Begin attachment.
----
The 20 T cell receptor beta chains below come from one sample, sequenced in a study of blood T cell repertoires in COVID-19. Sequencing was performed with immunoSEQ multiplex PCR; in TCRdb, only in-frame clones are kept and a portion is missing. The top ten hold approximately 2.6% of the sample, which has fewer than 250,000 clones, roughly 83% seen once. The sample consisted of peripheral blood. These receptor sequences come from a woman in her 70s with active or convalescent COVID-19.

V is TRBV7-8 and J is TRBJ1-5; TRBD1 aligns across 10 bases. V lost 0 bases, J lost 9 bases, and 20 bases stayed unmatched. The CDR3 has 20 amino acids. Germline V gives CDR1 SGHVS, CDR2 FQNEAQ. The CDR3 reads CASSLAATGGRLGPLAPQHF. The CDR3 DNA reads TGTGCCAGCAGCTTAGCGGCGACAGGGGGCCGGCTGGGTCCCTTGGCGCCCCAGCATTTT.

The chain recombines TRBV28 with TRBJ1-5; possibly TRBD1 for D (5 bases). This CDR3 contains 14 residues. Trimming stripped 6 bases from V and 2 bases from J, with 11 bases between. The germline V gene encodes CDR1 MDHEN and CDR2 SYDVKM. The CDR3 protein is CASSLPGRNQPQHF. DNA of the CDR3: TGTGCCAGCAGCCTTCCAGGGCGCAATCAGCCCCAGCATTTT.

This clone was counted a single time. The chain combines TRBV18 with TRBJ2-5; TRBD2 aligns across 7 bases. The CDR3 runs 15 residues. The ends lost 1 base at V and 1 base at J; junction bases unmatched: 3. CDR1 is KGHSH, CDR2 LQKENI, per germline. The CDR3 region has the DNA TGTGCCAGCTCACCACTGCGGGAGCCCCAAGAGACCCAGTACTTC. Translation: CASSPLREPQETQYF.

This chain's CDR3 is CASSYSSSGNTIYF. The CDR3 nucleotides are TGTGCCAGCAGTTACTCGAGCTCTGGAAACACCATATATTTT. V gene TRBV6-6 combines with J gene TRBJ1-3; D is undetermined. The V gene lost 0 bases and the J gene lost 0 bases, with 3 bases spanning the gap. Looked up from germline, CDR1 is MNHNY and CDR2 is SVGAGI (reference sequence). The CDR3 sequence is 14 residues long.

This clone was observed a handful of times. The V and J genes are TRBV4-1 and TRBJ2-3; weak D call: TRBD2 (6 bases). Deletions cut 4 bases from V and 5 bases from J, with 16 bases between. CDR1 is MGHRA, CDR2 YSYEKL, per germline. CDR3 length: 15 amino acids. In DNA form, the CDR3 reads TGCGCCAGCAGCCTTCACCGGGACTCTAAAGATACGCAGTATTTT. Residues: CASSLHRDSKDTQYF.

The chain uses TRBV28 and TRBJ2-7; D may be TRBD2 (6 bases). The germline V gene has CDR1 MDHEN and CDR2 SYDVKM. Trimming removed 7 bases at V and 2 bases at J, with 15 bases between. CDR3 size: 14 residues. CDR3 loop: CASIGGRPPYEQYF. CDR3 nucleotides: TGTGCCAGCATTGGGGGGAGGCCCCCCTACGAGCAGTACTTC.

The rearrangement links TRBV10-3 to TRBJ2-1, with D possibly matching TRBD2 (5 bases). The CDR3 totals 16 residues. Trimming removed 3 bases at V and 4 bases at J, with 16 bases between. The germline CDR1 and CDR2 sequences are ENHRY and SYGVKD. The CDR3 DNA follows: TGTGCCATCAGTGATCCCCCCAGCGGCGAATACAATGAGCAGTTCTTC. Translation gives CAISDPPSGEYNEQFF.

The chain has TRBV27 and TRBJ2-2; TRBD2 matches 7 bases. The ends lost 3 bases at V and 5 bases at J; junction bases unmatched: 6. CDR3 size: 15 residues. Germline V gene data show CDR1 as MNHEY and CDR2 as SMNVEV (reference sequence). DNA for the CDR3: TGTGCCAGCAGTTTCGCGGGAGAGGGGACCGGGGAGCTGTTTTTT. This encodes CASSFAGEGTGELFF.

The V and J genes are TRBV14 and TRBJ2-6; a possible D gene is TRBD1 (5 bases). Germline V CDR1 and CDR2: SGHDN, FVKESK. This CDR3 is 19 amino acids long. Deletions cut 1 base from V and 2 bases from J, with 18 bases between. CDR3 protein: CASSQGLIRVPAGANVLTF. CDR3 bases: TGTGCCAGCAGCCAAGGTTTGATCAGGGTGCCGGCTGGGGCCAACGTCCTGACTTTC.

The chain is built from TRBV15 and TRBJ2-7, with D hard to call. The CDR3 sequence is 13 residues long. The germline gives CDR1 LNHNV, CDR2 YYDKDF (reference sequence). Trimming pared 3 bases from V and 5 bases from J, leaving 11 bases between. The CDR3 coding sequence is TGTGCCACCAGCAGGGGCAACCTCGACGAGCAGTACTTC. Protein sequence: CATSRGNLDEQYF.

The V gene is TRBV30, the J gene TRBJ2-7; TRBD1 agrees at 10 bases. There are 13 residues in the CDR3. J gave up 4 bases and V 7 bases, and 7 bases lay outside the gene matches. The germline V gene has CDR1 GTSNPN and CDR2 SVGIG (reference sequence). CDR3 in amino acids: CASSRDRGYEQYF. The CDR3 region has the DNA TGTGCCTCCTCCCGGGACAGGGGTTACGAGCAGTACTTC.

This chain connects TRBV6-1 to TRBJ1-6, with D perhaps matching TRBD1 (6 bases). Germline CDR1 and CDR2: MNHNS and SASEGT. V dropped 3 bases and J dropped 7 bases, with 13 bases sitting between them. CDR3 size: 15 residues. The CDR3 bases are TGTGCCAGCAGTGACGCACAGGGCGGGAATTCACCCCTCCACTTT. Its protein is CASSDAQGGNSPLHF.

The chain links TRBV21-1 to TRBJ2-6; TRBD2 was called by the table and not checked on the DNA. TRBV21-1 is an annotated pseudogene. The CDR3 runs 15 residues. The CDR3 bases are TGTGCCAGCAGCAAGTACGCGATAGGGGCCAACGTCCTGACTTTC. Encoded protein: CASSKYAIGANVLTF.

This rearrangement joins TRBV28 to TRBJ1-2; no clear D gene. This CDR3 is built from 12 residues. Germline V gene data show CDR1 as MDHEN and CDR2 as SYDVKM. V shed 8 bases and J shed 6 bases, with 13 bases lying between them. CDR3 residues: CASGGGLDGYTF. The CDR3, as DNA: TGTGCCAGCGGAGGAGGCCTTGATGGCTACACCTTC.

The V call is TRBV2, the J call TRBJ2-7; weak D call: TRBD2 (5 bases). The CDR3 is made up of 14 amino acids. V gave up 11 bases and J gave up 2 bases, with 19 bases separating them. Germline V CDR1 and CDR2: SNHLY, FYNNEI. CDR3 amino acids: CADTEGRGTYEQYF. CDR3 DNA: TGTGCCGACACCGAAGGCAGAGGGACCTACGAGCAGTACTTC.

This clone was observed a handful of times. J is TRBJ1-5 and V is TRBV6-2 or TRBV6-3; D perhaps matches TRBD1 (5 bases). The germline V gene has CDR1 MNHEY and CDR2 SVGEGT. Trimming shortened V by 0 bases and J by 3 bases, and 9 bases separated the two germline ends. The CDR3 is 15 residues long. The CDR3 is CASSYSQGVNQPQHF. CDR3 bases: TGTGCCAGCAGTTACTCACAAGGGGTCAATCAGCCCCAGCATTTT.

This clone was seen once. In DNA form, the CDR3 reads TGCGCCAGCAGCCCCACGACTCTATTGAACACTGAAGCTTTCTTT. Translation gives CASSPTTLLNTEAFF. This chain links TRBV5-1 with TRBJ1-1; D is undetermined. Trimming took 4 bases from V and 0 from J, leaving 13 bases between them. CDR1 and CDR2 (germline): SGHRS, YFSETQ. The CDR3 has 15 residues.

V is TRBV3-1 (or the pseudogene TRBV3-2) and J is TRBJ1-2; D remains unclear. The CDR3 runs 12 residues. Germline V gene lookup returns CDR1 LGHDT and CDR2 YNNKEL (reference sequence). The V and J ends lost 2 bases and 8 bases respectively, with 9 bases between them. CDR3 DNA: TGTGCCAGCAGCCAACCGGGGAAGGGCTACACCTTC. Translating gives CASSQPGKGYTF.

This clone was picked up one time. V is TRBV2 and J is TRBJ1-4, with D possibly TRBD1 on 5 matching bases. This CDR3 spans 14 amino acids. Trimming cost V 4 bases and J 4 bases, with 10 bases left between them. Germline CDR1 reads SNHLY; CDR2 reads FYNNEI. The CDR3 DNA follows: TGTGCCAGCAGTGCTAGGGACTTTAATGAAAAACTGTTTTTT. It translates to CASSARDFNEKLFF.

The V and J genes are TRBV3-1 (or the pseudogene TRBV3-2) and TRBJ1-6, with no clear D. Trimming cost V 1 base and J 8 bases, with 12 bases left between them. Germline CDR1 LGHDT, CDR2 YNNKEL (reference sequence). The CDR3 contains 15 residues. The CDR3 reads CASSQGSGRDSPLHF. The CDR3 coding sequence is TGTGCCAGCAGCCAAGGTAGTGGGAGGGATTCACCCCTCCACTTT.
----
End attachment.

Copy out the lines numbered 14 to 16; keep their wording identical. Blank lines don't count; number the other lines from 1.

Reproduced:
The chain links TRBV21-1 to TRBJ2-6; TRBD2 was called by the table and not checked on the DNA. TRBV21-1 is an annotated pseudogene. The CDR3 runs 15 residues. The CDR3 bases are TGTGCCAGCAGCAAGTACGCGATAGGGGCCAACGTCCTGACTTTC. Encoded protein: CASSKYAIGANVLTF.

This rearrangement joins TRBV28 to TRBJ1-2; no clear D gene. This CDR3 is built from 12 residues. Germline V gene data show CDR1 as MDHEN and CDR2 as SYDVKM. V shed 8 bases and J shed 6 bases, with 13 bases lying between them. CDR3 residues: CASGGGLDGYTF. The CDR3, as DNA: TGTGCCAGCGGAGGAGGCCTTGATGGCTACACCTTC.

The V call is TRBV2, the J call TRBJ2-7; weak D call: TRBD2 (5 bases). The CDR3 is made up of 14 amino acids. V gave up 11 bases and J gave up 2 bases, with 19 bases separating them. Germline V CDR1 and CDR2: SNHLY, FYNNEI. CDR3 amino acids: CADTEGRGTYEQYF. CDR3 DNA: TGTGCCGACACCGAAGGCAGAGGGACCTACGAGCAGTACTTC.